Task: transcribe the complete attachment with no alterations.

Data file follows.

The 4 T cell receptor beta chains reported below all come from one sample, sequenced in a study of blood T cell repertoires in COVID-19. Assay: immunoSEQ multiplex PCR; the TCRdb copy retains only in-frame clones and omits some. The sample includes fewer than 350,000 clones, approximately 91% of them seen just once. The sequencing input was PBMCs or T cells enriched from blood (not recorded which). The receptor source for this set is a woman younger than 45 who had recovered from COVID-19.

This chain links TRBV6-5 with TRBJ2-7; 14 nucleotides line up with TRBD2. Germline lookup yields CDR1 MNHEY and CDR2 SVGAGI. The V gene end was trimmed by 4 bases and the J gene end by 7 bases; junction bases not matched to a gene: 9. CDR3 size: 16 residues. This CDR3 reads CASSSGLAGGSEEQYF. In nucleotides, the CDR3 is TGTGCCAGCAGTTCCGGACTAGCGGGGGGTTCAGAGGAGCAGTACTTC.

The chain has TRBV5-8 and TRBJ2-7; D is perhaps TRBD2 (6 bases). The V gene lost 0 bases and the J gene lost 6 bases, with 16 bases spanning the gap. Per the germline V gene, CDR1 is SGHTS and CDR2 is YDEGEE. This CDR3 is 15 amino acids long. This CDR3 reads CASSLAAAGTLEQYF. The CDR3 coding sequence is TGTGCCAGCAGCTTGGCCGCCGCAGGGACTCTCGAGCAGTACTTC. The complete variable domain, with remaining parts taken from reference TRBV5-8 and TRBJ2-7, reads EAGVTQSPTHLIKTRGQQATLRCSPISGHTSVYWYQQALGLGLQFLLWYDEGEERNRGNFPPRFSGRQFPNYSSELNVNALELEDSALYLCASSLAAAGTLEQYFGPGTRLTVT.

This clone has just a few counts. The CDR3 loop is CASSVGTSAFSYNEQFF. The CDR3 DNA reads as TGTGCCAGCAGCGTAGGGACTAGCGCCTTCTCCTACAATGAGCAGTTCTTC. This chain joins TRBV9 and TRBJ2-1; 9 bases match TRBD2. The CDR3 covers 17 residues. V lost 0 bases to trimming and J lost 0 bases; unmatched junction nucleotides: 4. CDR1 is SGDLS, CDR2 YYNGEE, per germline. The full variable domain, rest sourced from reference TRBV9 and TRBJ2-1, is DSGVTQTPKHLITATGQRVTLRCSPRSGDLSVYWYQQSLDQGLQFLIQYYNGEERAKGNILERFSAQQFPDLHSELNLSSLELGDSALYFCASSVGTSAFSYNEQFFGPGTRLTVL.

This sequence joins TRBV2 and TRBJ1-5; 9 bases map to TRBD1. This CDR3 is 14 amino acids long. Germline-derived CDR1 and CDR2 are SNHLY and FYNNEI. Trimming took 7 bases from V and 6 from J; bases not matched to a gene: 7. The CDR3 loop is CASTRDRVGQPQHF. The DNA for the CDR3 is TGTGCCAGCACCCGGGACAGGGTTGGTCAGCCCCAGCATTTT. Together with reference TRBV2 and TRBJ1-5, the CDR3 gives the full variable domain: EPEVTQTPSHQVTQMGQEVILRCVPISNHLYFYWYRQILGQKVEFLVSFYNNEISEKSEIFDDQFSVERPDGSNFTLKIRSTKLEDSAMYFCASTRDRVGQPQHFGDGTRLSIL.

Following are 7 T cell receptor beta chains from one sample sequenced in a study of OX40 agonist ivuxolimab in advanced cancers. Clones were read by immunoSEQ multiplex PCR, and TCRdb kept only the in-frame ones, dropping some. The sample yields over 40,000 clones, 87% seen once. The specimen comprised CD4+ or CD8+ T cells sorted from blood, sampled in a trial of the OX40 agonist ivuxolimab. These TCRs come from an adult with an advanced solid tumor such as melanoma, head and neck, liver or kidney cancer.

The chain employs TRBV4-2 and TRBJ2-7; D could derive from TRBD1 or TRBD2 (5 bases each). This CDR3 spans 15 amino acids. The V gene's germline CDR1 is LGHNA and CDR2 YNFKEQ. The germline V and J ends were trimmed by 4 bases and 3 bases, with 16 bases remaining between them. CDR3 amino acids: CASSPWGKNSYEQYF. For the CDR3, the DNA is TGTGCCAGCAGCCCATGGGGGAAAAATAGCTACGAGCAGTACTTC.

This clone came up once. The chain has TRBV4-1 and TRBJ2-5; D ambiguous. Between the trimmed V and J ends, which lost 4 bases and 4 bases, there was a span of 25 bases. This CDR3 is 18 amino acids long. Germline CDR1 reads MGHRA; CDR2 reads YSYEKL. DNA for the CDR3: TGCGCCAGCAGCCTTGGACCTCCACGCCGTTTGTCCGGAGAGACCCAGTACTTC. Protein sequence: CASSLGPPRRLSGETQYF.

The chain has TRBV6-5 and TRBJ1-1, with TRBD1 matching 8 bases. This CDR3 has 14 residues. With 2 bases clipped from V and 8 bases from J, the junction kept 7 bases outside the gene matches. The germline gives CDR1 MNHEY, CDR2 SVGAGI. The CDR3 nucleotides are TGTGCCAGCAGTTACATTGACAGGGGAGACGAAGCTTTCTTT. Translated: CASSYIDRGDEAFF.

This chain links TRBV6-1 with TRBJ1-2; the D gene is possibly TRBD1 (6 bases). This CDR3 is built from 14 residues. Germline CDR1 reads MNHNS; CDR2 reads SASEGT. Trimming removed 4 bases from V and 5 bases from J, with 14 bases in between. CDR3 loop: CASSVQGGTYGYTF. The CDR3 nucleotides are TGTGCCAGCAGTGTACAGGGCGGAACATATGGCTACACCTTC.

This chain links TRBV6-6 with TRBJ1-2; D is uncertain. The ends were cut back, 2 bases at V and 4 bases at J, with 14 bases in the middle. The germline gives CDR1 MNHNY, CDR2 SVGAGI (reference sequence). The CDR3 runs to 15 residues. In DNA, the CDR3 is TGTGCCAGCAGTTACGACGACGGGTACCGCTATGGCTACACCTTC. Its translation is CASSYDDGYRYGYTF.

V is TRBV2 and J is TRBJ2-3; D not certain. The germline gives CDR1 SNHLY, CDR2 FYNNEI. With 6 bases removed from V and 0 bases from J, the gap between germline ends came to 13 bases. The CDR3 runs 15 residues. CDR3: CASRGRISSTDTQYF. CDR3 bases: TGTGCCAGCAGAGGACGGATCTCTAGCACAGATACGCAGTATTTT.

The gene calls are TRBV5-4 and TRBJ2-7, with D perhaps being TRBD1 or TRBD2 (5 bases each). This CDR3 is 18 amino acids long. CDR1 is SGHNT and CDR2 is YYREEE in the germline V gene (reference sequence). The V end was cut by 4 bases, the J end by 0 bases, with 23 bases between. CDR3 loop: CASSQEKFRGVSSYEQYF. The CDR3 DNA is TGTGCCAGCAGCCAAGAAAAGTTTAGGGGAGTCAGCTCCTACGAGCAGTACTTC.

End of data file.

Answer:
The 4 T cell receptor beta chains reported below all come from one sample, sequenced in a study of blood T cell repertoires in COVID-19. Assay: immunoSEQ multiplex PCR; the TCRdb copy retains only in-frame clones and omits some. The sample includes fewer than 350,000 clones, approximately 91% of them seen just once. The sequencing input was PBMCs or T cells enriched from blood (not recorded which). The receptor source for this set is a woman younger than 45 who had recovered from COVID-19.

This chain links TRBV6-5 with TRBJ2-7; 14 nucleotides line up with TRBD2. Germline lookup yields CDR1 MNHEY and CDR2 SVGAGI. The V gene end was trimmed by 4 bases and the J gene end by 7 bases; junction bases not matched to a gene: 9. CDR3 size: 16 residues. This CDR3 reads CASSSGLAGGSEEQYF. In nucleotides, the CDR3 is TGTGCCAGCAGTTCCGGACTAGCGGGGGGTTCAGAGGAGCAGTACTTC.

The chain has TRBV5-8 and TRBJ2-7; D is perhaps TRBD2 (6 bases). The V gene lost 0 bases and the J gene lost 6 bases, with 16 bases spanning the gap. Per the germline V gene, CDR1 is SGHTS and CDR2 is YDEGEE. This CDR3 is 15 amino acids long. This CDR3 reads CASSLAAAGTLEQYF. The CDR3 coding sequence is TGTGCCAGCAGCTTGGCCGCCGCAGGGACTCTCGAGCAGTACTTC. The complete variable domain, with remaining parts taken from reference TRBV5-8 and TRBJ2-7, reads EAGVTQSPTHLIKTRGQQATLRCSPISGHTSVYWYQQALGLGLQFLLWYDEGEERNRGNFPPRFSGRQFPNYSSELNVNALELEDSALYLCASSLAAAGTLEQYFGPGTRLTVT.

This clone has just a few counts. The CDR3 loop is CASSVGTSAFSYNEQFF. The CDR3 DNA reads as TGTGCCAGCAGCGTAGGGACTAGCGCCTTCTCCTACAATGAGCAGTTCTTC. This chain joins TRBV9 and TRBJ2-1; 9 bases match TRBD2. The CDR3 covers 17 residues. V lost 0 bases to trimming and J lost 0 bases; unmatched junction nucleotides: 4. CDR1 is SGDLS, CDR2 YYNGEE, per germline. The full variable domain, rest sourced from reference TRBV9 and TRBJ2-1, is DSGVTQTPKHLITATGQRVTLRCSPRSGDLSVYWYQQSLDQGLQFLIQYYNGEERAKGNILERFSAQQFPDLHSELNLSSLELGDSALYFCASSVGTSAFSYNEQFFGPGTRLTVL.

This sequence joins TRBV2 and TRBJ1-5; 9 bases map to TRBD1. This CDR3 is 14 amino acids long. Germline-derived CDR1 and CDR2 are SNHLY and FYNNEI. Trimming took 7 bases from V and 6 from J; bases not matched to a gene: 7. The CDR3 loop is CASTRDRVGQPQHF. The DNA for the CDR3 is TGTGCCAGCACCCGGGACAGGGTTGGTCAGCCCCAGCATTTT. Together with reference TRBV2 and TRBJ1-5, the CDR3 gives the full variable domain: EPEVTQTPSHQVTQMGQEVILRCVPISNHLYFYWYRQILGQKVEFLVSFYNNEISEKSEIFDDQFSVERPDGSNFTLKIRSTKLEDSAMYFCASTRDRVGQPQHFGDGTRLSIL.

Following are 7 T cell receptor beta chains from one sample sequenced in a study of OX40 agonist ivuxolimab in advanced cancers. Clones were read by immunoSEQ multiplex PCR, and TCRdb kept only the in-frame ones, dropping some. The sample yields over 40,000 clones, 87% seen once. The specimen comprised CD4+ or CD8+ T cells sorted from blood, sampled in a trial of the OX40 agonist ivuxolimab. These TCRs come from an adult with an advanced solid tumor such as melanoma, head and neck, liver or kidney cancer.

The chain employs TRBV4-2 and TRBJ2-7; D could derive from TRBD1 or TRBD2 (5 bases each). This CDR3 spans 15 amino acids. The V gene's germline CDR1 is LGHNA and CDR2 YNFKEQ. The germline V and J ends were trimmed by 4 bases and 3 bases, with 16 bases remaining between them. CDR3 amino acids: CASSPWGKNSYEQYF. For the CDR3, the DNA is TGTGCCAGCAGCCCATGGGGGAAAAATAGCTACGAGCAGTACTTC.

This clone came up once. The chain has TRBV4-1 and TRBJ2-5; D ambiguous. Between the trimmed V and J ends, which lost 4 bases and 4 bases, there was a span of 25 bases. This CDR3 is 18 amino acids long. Germline CDR1 reads MGHRA; CDR2 reads YSYEKL. DNA for the CDR3: TGCGCCAGCAGCCTTGGACCTCCACGCCGTTTGTCCGGAGAGACCCAGTACTTC. Protein sequence: CASSLGPPRRLSGETQYF.

The chain has TRBV6-5 and TRBJ1-1, with TRBD1 matching 8 bases. This CDR3 has 14 residues. With 2 bases clipped from V and 8 bases from J, the junction kept 7 bases outside the gene matches. The germline gives CDR1 MNHEY, CDR2 SVGAGI. The CDR3 nucleotides are TGTGCCAGCAGTTACATTGACAGGGGAGACGAAGCTTTCTTT. Translated: CASSYIDRGDEAFF.

This chain links TRBV6-1 with TRBJ1-2; the D gene is possibly TRBD1 (6 bases). This CDR3 is built from 14 residues. Germline CDR1 reads MNHNS; CDR2 reads SASEGT. Trimming removed 4 bases from V and 5 bases from J, with 14 bases in between. CDR3 loop: CASSVQGGTYGYTF. The CDR3 nucleotides are TGTGCCAGCAGTGTACAGGGCGGAACATATGGCTACACCTTC.

This chain links TRBV6-6 with TRBJ1-2; D is uncertain. The ends were cut back, 2 bases at V and 4 bases at J, with 14 bases in the middle. The germline gives CDR1 MNHNY, CDR2 SVGAGI (reference sequence). The CDR3 runs to 15 residues. In DNA, the CDR3 is TGTGCCAGCAGTTACGACGACGGGTACCGCTATGGCTACACCTTC. Its translation is CASSYDDGYRYGYTF.

V is TRBV2 and J is TRBJ2-3; D not certain. The germline gives CDR1 SNHLY, CDR2 FYNNEI. With 6 bases removed from V and 0 bases from J, the gap between germline ends came to 13 bases. The CDR3 runs 15 residues. CDR3: CASRGRISSTDTQYF. CDR3 bases: TGTGCCAGCAGAGGACGGATCTCTAGCACAGATACGCAGTATTTT.

The gene calls are TRBV5-4 and TRBJ2-7, with D perhaps being TRBD1 or TRBD2 (5 bases each). This CDR3 is 18 amino acids long. CDR1 is SGHNT and CDR2 is YYREEE in the germline V gene (reference sequence). The V end was cut by 4 bases, the J end by 0 bases, with 23 bases between. CDR3 loop: CASSQEKFRGVSSYEQYF. The CDR3 DNA is TGTGCCAGCAGCCAAGAAAAGTTTAGGGGAGTCAGCTCCTACGAGCAGTACTTC.